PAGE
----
Some people will tell you that the era of social media and serendipity is over, and that social campaigns should be planned for at the same level of detail and accountability as other cross-channel campaigns. Perhaps so in major consumer categories, where branded content – or its hip new cousin ‘native advertising’ – seems present at our every social turn. But in healthcare, serendipity is a phenomenon yet to be fully explored. 

Real discoveries of serendipitous content can be thought of as ‘happy accidents’. For the pharmaceutical industry, that can sound worryingly synonymous with ‘unsolicited’, but this simply highlights that the power of social for pharma lies within disease awareness. 

As digital pharma teams, we spend a lot of time placing our content exactly where people go looking for it – the familiar truism of ‘fishing where the fish are’. But this isn’t really enough. If social is to deliver on its potential for serendipity, pharma teams need to do more than sit back, relax and hope that their audiences visit the Facebook page their agency sold them – they need to provide the prompts that are so necessary to encourage voluntary sharing. 

This is achievable by focusing on three key things:

1. Understanding behaviour
To plan for success through serendipity, understanding the psychology of sharing is a must. As individuals, we share content for a number of reasons: to say something about ourselves and what we stand for, to add perceived value to our communities, or simply because we love it. If you are on the receiving end of ‘the share’, you just might stumble across the information that drives you to an action that ultimately results in a diagnosis.

2. Understanding audience personas and journeys
When it comes to social media, there is no ‘one size fits all’. Therefore, profiling your audience is key. By understanding the demographics of the social journey, as well as the implications of these on trust, preference and expectation, you can organically become part of the conversation.

3. Actually adding value

The chance of serendipitous discovery is more likely when we offer something – be it advice, content or a service – without asking for anything in return. This means actually listening to insights and meeting real identified needs, instead of following social suit with a Facebook page.

If you are still wondering where your social efforts are best placed, turn your attention away from Facebook towards StumbleUpon – a giant collection of the best pages on the internet, seemingly generated at random for your viewing pleasure. How do they do this? Understanding preference, behaviour and personas. Serendipity at its best.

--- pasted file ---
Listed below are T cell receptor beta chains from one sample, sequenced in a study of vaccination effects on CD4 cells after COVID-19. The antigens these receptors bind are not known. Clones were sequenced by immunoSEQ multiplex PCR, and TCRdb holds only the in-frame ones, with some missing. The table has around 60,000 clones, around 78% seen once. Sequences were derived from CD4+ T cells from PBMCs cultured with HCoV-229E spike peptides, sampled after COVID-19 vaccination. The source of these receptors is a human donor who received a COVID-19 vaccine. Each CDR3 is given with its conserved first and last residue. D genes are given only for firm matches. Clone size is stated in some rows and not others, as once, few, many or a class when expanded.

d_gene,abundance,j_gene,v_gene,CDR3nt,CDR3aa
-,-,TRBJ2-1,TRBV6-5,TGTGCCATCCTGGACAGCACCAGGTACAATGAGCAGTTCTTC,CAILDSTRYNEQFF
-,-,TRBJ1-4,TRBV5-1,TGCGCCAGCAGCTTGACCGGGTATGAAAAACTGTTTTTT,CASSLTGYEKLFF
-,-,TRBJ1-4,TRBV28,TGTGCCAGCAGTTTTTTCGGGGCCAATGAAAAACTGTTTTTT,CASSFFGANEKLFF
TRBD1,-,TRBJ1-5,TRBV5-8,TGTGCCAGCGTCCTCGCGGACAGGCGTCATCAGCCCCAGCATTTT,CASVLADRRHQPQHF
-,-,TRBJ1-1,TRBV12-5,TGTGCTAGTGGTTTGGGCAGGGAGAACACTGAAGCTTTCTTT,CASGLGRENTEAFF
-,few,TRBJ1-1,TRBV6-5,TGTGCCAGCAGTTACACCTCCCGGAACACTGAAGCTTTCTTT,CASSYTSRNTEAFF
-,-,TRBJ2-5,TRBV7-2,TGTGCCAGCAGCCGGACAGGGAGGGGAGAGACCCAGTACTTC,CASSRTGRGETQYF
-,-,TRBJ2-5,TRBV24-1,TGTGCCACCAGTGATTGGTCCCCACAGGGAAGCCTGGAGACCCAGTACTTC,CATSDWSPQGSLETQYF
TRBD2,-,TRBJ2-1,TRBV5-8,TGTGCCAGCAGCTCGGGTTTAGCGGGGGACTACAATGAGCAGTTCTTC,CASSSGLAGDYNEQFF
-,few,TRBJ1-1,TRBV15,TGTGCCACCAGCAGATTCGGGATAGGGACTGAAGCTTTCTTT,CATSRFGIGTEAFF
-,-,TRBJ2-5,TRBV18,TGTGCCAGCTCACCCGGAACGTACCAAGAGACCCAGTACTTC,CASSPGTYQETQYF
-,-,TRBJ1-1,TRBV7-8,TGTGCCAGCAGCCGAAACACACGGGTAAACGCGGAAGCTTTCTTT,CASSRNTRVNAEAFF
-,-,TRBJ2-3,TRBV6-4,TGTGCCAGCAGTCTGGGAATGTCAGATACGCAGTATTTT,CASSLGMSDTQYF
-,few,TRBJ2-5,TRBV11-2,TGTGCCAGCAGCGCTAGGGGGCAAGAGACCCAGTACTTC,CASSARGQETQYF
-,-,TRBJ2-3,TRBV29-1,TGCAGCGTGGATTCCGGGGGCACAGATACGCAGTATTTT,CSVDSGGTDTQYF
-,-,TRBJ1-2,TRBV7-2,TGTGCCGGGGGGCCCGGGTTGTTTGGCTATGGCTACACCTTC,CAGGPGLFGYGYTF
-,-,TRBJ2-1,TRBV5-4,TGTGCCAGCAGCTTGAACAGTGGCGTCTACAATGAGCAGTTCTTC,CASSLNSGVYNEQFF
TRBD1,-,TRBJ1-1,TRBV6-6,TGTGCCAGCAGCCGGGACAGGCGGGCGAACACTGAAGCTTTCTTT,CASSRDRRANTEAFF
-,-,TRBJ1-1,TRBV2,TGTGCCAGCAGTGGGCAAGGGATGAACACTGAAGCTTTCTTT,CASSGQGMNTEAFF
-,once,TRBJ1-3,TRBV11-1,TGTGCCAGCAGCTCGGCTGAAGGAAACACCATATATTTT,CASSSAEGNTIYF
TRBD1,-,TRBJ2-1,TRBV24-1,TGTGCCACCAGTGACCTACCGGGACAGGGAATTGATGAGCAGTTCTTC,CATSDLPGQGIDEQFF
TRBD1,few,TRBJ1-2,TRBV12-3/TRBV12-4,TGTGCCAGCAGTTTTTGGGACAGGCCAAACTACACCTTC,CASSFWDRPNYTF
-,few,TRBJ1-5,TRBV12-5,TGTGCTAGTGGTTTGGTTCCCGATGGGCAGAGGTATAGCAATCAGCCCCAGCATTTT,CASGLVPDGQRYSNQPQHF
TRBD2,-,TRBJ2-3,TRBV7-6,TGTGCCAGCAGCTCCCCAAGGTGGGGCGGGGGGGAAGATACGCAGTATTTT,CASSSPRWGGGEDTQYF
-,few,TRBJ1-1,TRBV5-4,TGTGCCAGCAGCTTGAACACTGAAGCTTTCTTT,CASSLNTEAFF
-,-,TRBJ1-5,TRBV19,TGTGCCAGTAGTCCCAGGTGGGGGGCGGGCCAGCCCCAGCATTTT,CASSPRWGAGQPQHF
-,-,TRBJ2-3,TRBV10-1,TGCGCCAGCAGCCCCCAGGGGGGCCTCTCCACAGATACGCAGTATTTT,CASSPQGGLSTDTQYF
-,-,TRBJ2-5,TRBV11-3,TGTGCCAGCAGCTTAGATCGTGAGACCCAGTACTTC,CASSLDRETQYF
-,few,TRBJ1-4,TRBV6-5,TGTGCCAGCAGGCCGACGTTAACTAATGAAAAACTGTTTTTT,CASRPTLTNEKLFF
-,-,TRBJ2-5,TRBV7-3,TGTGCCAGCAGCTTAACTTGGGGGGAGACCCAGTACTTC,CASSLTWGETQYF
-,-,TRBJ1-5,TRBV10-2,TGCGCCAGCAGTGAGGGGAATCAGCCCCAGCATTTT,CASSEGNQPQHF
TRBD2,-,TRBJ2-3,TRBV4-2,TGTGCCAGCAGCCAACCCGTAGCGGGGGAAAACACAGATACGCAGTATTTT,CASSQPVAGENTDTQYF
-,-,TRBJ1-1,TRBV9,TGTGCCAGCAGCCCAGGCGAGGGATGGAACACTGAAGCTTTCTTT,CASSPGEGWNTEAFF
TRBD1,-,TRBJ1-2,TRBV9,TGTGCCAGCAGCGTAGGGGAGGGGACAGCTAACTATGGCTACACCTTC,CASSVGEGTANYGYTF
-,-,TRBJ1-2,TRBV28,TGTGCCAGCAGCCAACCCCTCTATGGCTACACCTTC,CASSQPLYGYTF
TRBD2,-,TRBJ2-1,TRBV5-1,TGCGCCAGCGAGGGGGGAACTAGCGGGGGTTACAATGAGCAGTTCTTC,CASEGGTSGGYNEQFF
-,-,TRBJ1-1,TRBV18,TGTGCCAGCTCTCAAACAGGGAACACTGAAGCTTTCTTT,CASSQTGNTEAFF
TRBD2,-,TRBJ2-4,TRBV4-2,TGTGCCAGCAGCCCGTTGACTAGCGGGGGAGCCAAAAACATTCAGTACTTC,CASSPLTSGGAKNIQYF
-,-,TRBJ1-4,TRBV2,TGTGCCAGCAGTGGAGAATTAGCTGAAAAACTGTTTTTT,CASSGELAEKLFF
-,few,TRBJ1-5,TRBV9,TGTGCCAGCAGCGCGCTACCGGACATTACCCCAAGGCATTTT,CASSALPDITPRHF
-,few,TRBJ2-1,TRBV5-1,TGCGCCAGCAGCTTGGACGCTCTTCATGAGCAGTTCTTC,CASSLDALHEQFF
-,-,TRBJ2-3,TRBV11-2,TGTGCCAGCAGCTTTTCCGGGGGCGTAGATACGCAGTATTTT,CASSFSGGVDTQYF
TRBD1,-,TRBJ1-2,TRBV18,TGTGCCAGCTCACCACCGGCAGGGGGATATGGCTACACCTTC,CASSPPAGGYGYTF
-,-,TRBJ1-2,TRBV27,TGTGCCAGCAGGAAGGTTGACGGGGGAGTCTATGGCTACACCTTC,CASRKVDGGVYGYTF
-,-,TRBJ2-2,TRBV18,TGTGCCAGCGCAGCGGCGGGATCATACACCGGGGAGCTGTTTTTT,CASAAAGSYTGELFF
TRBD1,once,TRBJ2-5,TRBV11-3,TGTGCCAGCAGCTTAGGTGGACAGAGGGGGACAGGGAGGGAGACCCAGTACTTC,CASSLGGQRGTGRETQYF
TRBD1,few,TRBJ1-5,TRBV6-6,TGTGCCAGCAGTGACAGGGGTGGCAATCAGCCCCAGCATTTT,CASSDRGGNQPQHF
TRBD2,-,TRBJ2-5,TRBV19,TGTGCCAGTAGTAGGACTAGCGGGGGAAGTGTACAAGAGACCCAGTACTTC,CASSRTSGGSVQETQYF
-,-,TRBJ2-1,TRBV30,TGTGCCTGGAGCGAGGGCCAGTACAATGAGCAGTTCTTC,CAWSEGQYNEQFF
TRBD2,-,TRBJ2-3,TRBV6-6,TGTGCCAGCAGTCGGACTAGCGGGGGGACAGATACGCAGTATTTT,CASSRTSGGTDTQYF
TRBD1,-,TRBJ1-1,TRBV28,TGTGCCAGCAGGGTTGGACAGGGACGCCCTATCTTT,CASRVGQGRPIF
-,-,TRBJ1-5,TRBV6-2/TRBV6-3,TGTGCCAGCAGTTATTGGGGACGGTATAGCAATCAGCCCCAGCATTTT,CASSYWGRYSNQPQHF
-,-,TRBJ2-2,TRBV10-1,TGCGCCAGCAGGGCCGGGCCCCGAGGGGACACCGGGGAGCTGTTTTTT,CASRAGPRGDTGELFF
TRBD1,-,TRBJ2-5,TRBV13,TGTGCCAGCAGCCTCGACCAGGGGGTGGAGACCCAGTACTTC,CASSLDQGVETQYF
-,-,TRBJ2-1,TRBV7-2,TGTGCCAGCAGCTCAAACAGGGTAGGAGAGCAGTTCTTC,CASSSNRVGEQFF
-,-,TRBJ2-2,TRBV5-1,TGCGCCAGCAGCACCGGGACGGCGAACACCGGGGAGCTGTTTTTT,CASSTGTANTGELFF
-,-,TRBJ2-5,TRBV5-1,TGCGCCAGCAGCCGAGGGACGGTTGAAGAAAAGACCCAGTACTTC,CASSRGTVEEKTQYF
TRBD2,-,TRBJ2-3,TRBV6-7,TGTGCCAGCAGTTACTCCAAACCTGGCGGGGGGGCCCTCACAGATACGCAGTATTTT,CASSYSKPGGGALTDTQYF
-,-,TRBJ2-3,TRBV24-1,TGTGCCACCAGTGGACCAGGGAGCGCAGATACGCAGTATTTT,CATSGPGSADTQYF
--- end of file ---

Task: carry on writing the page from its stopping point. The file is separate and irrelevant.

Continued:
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Tick tock, tick tock

Time and social media

I haven’t been so hot on the blogging recently (half finished drafts sat in my WordPress app I realise don’t count!) but I vow to get back on the wagon. And the reason for my lack of published posts? Social media! Ironic you may say.

I’m having a pretty exciting time at work – social media has now taken over all that I do, and I couldn’t be more pleased, I LOVE it. But, it has meant a lot of long days and no time for blogging, tweeting or finding the twenty-or-so new social networks that have probably come out since my last post.

And with that, I get to the point of this post (and begin to contradict myself…) – time and its relationship with our online behaviour.

More often than not, we face objections to actually doing social (from our peers, clients, and even that voice inside our head) in the form of one of the following:

  • I don’t have enough time in my day to do social
  • Social media is too instantaneous and real-time; it scares me
  • I won’t be able to respond or engage with the community in the real-time manner that is required by social media
  • I can’t see the ROI on the necessary time I’ll need to invest to make social a success

I could write a blog post on each of these alone, exploring the reasons why, in fact, none of these are valid reasons to not do social (duly noted that I used the first one in my opening paragraph…) However, I think when faced with these oppositions, the best thing to do is flip it on its head. Let’s not think of reasons why we can’t do it; let’s think of reasons why we can’t NOT do it. And that of course is just a confusing way of saying, you have to do it.

It was a few months back now, but something I saw that really said to me who was leading the way in terms of understanding and integratng social into their business, was (perhaps surprisingly) the recruitment initiative run by Pizza Hut, ‘Because I’m Great’. This was a complete 180 on the traditional interview – a live LinkedIn review was conducted right before a 140 second interview took place. No paper CV, no half an hour presentation, just 140 short seconds to demonstrate why you have what it takes to be the head of digital. And the reason? To demonstrate an understanding of the short amount of time we now have to grab people’s attention and convince them to take action. And of course using Twitter’s 140 character limit as a rule of thumb for the time constraint. I personally think it’s brilliant.

So back to my original point. If Pizza Hut get the importance of doing social to such an extent that it even impacts their recruitment process, then so should the rest of us. This initiative also goes to show how time doesn’t have to be a barrier to doing social – if we can now recruit our most senior staff in 140 seconds, we can certainly put out a few tweets.